Covid-19 has undoubtedly made many investors more wary.
Both quantitative studies from investment specialists and qualitative insights from advisers indicate various trends starting to take shape over the course of the pandemic.
On the one hand, as markets tanked and then rallied sharply, advisers have seen more prospective clients asking for help with what were previously do-it-yourself portfolios. Investment platforms, meanwhile, saw an influx of money from people keen on putting more money aside each month to plump up their financial cushion.
On the other, many investors - mostly the non-advised - have had their interest whipped up by stock market trends or lured into more speculative investments by promises of higher returns.
Some investors have even followed the money trail into the world of Bitcoin and similar non-regulated investments. But there are also those concerned over valuations, and all investment decisions are now being made in the context of a much more uncertain world.
So have behaviours been driven by fear, or by greed - or both? And are these perfectly normal, short-term responses to the pandemic, or indicators of underlying financial behaviours that could work against investors?
FTAdviser In Focus caught up with Louis Williams, head of psychology and behavioural insights at Dynamic Planner, and his colleague Chris Jones, Dynamic Planner's proposition director.
FTAdviser: Are we all vulnerable investors now, thanks to Covid-19?
Louis Williams: There is no doubt that if you took a snapshot of people before the pandemic and today, it will have completely changed.
While many have become more vulnerable, many have become less so, while others become vulnerable in a different way.
People with affordability issues may have found themselves with positive cashflow. People with job security may have income today but concerns about their future.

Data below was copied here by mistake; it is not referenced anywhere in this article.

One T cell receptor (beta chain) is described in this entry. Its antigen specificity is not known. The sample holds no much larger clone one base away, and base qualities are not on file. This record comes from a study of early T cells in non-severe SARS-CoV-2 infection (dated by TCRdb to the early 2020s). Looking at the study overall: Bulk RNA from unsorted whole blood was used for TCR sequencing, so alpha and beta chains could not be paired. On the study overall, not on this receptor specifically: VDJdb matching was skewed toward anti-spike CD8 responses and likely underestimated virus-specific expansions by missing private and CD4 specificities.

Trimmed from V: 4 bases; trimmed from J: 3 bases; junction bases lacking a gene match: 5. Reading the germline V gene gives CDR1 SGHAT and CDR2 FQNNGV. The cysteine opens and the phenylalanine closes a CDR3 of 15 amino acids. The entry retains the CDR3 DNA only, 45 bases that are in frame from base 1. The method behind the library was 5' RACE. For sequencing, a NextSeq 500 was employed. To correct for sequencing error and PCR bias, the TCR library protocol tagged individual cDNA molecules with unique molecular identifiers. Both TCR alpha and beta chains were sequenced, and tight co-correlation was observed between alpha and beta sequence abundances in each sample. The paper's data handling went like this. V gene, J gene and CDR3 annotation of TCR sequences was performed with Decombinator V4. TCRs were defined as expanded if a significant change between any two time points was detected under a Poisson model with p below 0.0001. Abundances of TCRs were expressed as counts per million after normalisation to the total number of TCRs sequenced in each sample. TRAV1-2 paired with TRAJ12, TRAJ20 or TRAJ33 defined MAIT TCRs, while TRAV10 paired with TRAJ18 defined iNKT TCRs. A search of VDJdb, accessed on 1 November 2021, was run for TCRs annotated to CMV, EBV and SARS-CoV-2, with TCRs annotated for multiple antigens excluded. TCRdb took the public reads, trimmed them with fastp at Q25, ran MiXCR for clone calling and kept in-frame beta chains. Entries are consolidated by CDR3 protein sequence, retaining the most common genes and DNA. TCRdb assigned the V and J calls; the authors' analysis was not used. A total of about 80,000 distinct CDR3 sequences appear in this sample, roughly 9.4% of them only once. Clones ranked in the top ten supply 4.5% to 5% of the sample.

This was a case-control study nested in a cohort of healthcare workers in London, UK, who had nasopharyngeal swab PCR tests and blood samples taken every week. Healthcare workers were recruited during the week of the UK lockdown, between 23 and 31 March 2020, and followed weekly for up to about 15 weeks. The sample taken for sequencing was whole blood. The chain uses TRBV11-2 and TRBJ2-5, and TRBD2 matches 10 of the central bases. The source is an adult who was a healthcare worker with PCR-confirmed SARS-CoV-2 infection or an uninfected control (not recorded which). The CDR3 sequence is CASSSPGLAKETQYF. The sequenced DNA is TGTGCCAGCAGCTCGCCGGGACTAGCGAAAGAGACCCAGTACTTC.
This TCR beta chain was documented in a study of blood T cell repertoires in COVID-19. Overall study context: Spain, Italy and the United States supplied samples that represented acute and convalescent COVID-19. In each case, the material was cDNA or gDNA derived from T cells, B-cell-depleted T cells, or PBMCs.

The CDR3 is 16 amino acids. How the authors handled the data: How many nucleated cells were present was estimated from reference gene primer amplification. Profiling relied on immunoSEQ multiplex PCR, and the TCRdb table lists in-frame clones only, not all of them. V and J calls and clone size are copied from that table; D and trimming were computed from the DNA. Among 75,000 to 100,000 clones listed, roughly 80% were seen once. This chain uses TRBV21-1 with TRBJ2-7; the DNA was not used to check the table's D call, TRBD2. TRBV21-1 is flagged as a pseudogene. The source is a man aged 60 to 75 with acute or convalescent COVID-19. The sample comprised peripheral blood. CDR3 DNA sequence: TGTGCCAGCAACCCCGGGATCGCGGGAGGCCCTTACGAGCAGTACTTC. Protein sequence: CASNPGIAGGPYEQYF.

It’s hard to imagine that many have better physical or mental health, but they may have become more resilient having come through a difficult period.
Sadly, many will have experienced bereavement while having an unexpected inheritance and perhaps having to make large financial decisions for the first time.
Perhaps we have all always been vulnerable and, of course, we are all individuals.
Chris Jones: The important thing about the concept of a vulnerable client is to ensure that when financial professionals deal with anybody, they think about what might make that person vulnerable.
They should make sure they consider any consequences and the impact of their advice to ensure a good client outcome and suitability.
As we have written before, the very act of seeking advice and making a plan can reduce vulnerability by increasing self-efficacy.
FTAdviser: What sort of negative behaviours should advisers be looking out for when it comes to their clients?
LW: In a crisis like the pandemic there is a tendency to put on a brave face for a period of adversity until you can revert to normal.